Abuse Victim who Signed Nondisclosure Agreement Sues Kanakuk Kamps for Fraud
Editor’s Note: This story has been updated to include a statement from Kanakuk.
“I think the goal of Logan is to not only remove Joe White, but to shut down the camp if they are unable to fix this systemic issue that has been poisoning their leadership well,” said Robert Thrasher, attorney for Logan Yandell, in an interview with MinistryWatch.
Yandell is a Kanakuk camp sexual abuse victim who filed a lawsuit against the camp today.
The lawsuit asserts a fraud claim against Kanakuk Ministries, Kanakuk Heritage, and Joe White, president of Kanakuk. It also includes the Westchester Fire Insurance Company, the insurance carrier for the Kanakuk defendants.
Yandell began attending the Kanakuk camps in 2003 when he was eight years old and continued until 2009 when he was 15. During that time, Yandell was sexually abused by camp employee Peter Newman.
Newman was convicted of child sexual abuse in 2009 and is currently serving two life sentences plus 30 years in prison.
Yandell, who in 2010 agreed to a settlement for an undisclosed amount and signed a nondisclosure agreement, now claims that those were based on false and fraudulent representations by the Kanakuk defendants.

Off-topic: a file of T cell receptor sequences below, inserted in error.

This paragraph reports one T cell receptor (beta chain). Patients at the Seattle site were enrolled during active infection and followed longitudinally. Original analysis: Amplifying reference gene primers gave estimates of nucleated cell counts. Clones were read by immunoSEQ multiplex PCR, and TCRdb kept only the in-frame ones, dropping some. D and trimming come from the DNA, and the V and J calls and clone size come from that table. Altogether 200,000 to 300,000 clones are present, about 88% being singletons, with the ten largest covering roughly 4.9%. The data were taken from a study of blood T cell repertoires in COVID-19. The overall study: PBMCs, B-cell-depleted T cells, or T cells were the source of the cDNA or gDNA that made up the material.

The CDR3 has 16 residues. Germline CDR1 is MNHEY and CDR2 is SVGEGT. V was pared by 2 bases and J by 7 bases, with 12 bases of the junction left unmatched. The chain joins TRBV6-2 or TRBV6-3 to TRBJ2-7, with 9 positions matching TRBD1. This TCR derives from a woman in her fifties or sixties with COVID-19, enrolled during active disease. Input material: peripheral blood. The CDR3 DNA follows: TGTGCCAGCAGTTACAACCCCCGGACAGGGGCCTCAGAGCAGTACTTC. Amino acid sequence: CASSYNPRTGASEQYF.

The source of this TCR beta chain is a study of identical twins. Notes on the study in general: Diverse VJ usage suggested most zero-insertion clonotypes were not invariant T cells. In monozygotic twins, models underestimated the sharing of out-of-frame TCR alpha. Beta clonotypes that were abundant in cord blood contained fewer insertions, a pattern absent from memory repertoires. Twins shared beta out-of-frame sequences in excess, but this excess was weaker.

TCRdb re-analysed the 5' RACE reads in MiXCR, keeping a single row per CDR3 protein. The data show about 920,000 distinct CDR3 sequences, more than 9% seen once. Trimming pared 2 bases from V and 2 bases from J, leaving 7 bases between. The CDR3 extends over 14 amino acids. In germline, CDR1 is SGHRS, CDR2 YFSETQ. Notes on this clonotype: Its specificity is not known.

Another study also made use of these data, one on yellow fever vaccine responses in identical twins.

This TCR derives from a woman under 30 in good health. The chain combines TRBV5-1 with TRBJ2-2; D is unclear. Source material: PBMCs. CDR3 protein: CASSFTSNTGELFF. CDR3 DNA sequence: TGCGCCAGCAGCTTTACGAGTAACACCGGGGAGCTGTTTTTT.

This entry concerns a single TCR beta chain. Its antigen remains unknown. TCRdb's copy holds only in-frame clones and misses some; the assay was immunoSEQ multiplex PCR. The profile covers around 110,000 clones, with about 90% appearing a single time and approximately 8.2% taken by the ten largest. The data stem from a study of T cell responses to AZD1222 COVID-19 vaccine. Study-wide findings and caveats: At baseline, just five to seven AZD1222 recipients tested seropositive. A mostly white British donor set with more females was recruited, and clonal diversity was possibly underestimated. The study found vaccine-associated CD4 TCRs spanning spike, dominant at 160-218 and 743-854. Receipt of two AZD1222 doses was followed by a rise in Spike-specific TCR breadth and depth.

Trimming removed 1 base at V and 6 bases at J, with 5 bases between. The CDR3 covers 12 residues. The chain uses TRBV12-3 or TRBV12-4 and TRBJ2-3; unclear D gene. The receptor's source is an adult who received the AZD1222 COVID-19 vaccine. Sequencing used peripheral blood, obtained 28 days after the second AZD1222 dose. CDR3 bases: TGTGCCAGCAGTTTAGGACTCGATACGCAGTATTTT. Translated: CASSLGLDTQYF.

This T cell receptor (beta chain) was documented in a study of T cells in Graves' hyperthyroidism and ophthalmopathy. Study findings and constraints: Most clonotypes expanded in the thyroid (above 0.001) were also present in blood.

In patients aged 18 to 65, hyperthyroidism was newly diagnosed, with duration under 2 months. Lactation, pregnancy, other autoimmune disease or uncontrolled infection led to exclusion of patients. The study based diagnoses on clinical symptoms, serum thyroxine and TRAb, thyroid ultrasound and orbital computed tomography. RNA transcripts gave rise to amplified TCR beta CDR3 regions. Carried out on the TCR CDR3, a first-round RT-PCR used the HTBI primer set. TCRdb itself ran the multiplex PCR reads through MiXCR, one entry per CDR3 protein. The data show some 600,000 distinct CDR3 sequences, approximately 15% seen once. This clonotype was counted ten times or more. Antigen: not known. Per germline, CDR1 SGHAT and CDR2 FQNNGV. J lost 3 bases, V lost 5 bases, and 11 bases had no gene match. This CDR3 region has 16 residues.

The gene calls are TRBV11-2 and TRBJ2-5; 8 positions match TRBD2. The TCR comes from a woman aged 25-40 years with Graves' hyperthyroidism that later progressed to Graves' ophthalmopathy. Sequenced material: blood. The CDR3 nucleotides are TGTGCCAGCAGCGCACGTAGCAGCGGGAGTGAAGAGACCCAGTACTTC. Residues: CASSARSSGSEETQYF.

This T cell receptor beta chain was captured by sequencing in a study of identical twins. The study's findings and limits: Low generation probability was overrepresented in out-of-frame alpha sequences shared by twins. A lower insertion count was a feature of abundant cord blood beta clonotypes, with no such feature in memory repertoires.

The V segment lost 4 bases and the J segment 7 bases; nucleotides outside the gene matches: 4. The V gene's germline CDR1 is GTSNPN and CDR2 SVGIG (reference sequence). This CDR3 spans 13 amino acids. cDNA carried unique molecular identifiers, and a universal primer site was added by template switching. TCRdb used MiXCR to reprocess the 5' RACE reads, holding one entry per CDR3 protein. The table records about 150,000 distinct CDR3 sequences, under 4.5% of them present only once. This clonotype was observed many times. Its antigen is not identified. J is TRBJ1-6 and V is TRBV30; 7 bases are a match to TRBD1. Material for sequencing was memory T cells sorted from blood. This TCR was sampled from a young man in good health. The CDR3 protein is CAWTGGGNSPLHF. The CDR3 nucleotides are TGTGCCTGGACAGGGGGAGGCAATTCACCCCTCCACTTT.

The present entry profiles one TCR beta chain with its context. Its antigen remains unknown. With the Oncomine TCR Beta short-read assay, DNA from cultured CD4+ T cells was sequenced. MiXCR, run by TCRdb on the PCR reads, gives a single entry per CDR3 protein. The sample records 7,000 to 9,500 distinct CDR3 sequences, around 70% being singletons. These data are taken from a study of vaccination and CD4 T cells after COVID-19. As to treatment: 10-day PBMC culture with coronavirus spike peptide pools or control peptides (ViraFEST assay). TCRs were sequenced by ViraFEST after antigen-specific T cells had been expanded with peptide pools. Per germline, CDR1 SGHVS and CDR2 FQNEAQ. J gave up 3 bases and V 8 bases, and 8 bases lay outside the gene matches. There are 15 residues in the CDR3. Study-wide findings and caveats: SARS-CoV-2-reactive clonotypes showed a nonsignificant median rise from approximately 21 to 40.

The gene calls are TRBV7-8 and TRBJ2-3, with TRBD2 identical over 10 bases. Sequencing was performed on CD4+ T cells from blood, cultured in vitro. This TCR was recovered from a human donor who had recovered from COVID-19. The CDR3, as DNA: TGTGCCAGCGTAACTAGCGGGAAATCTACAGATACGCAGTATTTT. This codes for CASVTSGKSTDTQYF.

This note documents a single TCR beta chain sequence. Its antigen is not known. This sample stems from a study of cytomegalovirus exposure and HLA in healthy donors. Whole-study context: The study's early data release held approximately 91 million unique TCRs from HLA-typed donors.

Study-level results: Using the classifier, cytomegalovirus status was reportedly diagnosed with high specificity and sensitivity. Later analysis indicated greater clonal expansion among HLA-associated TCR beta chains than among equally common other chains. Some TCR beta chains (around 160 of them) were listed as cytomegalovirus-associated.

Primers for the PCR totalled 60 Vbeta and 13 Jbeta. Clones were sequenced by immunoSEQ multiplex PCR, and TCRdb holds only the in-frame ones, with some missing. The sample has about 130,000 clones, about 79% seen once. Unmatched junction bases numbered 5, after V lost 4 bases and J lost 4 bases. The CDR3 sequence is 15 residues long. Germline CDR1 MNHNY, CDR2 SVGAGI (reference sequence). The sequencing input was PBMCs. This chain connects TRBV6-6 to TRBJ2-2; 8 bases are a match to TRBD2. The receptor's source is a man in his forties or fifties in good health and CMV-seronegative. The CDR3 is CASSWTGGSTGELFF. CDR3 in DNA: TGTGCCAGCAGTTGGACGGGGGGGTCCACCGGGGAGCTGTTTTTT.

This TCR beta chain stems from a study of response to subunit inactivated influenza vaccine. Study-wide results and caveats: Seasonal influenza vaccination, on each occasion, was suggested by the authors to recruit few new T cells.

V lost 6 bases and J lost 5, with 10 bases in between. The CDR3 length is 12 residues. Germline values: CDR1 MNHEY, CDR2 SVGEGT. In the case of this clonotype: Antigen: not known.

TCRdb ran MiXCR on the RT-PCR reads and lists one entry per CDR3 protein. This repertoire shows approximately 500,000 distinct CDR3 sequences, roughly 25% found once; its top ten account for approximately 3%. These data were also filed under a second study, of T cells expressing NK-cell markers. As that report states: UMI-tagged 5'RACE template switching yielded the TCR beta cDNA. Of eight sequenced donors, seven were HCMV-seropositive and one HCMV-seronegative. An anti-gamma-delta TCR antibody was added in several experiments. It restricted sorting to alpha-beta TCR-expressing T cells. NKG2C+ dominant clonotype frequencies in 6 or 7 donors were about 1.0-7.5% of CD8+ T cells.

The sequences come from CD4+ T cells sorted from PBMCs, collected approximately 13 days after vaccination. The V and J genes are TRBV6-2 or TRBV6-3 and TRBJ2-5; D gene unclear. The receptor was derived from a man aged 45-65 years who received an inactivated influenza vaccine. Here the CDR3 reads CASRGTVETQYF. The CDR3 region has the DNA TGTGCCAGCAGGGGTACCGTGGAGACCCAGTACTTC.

The defendants “acts and/or omissions directly caused, or directly contributed to cause, plaintiff to be induced to settle his claims against the Kanakuk defendants,” the petition reads.
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It further alleges that Kanakuk represented to Yandell and his parents that “Newman committed isolated incidents of sexual misconduct” and that Kanakuk “had no prior knowledge of any sexual misconduct committed by Newman.”
Yandell became aware of facts about Kanakuk’s longtime knowledge of the abuse when an investigative report by VICE Media was released last December.
The report revealed that Kanakuk knew from as early as 1999 of activities, such as Newman swimming nude with young boys, that should have raised concerns with Kanakuk leadership.
Especially revealing were the claims by William Cunningham, who was a direct supervisor of Newman, and had recommended Newman’s termination by the camp after learning of his sexual misconduct with campers in 2003.
Instead of terminating Newman’s employment, Kanakuk promoted Newman to a director position.
More reports were made in 2006 including late night calls and texts by Newman to a young boy and nightly hot tub “encounters” with campers.
Because of the new revelations, Thrasher believes Yandell has a valid claim for fraud and for all of his claims based on the sexual abuse he suffered.
He wants to give a voice to all the victims, Thrasher said, adding that the goal of the suit is not only to “expose Kanakuk for what they’ve done for over a decade,” but also to “make sure no one else is abused.”
MinistryWatch reached out to Kanakuk Ministries for comment. We received the following statement:
Kanakuk received this lawsuit only this morning, apparently after others had received copies of it. Our policy is not to comment on pending litigation. We will respond further if or when appropriate. In the meantime, we continue to pray for all who have been affected by Pete Newman’s behavior.